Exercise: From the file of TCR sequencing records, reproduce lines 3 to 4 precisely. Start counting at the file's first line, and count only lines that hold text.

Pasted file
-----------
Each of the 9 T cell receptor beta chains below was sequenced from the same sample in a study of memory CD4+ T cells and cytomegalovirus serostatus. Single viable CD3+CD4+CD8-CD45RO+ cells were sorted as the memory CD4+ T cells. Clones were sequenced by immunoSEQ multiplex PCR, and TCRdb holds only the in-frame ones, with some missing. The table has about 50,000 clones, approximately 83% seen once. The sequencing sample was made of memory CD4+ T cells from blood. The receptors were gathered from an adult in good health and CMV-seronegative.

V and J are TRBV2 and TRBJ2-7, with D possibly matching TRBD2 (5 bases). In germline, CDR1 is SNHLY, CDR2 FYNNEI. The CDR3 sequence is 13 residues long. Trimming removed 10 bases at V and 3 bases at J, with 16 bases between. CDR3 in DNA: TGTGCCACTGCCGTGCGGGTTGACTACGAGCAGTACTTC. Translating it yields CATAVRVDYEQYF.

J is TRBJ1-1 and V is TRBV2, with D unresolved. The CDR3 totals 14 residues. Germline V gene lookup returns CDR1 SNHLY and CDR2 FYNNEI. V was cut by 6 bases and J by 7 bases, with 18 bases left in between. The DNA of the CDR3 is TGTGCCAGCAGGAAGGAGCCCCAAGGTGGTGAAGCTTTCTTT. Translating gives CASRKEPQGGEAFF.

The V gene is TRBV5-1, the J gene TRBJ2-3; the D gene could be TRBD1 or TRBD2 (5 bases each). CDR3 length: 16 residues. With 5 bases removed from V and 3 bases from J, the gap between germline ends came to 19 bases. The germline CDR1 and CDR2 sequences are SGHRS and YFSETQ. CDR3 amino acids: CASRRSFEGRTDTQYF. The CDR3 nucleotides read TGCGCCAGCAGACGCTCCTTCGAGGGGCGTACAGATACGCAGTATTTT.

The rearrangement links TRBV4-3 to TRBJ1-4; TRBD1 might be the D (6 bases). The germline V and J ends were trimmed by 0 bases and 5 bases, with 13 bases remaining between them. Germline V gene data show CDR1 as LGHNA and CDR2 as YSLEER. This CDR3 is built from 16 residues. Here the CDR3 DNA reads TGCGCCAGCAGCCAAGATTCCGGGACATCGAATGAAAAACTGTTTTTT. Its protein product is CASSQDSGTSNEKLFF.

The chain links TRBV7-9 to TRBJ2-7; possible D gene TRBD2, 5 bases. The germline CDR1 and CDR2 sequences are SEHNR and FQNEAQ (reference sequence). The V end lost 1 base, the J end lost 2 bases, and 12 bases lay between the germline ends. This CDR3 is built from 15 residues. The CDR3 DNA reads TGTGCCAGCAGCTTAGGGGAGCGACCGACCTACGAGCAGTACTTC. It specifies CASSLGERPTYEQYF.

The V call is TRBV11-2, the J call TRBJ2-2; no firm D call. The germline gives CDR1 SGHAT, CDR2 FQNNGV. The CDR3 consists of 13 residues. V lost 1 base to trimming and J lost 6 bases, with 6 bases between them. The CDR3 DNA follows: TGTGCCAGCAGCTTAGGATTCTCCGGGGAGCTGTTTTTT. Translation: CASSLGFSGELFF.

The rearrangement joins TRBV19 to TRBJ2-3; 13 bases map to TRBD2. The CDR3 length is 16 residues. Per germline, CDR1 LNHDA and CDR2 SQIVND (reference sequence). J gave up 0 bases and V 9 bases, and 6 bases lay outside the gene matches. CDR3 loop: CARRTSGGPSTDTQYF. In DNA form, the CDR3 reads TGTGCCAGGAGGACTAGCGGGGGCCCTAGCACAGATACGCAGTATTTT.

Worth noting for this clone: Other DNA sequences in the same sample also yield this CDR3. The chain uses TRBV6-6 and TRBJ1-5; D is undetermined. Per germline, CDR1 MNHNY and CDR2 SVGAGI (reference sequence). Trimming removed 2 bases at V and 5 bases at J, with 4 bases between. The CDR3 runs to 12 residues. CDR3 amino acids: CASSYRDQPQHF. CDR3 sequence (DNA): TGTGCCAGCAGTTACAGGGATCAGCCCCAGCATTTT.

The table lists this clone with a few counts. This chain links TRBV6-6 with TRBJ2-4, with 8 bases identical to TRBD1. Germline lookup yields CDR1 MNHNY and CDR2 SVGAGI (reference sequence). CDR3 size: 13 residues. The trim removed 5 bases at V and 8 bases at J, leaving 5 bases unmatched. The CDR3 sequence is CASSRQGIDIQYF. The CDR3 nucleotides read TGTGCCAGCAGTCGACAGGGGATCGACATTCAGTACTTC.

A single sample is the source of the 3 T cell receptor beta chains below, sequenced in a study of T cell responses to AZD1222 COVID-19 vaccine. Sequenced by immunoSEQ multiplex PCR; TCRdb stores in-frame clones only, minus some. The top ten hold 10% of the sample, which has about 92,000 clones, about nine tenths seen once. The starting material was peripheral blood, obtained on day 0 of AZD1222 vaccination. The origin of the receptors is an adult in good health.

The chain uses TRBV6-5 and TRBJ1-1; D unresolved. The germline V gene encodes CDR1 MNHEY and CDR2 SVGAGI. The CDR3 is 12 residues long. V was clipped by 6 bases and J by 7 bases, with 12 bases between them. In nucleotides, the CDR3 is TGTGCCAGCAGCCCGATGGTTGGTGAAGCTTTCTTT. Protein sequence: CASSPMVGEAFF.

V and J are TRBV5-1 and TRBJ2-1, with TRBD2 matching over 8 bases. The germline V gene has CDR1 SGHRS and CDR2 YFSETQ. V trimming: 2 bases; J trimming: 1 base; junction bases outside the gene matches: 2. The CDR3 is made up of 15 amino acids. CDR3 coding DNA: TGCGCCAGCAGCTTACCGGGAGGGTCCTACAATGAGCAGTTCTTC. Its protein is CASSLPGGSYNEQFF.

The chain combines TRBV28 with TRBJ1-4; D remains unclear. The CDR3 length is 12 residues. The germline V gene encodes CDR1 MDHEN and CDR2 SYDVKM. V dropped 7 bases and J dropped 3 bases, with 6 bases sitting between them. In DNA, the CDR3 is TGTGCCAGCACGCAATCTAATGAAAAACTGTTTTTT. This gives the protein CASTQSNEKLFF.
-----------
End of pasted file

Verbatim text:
J is TRBJ1-1 and V is TRBV2, with D unresolved. The CDR3 totals 14 residues. Germline V gene lookup returns CDR1 SNHLY and CDR2 FYNNEI. V was cut by 6 bases and J by 7 bases, with 18 bases left in between. The DNA of the CDR3 is TGTGCCAGCAGGAAGGAGCCCCAAGGTGGTGAAGCTTTCTTT. Translating gives CASRKEPQGGEAFF.

The V gene is TRBV5-1, the J gene TRBJ2-3; the D gene could be TRBD1 or TRBD2 (5 bases each). CDR3 length: 16 residues. With 5 bases removed from V and 3 bases from J, the gap between germline ends came to 19 bases. The germline CDR1 and CDR2 sequences are SGHRS and YFSETQ. CDR3 amino acids: CASRRSFEGRTDTQYF. The CDR3 nucleotides read TGCGCCAGCAGACGCTCCTTCGAGGGGCGTACAGATACGCAGTATTTT.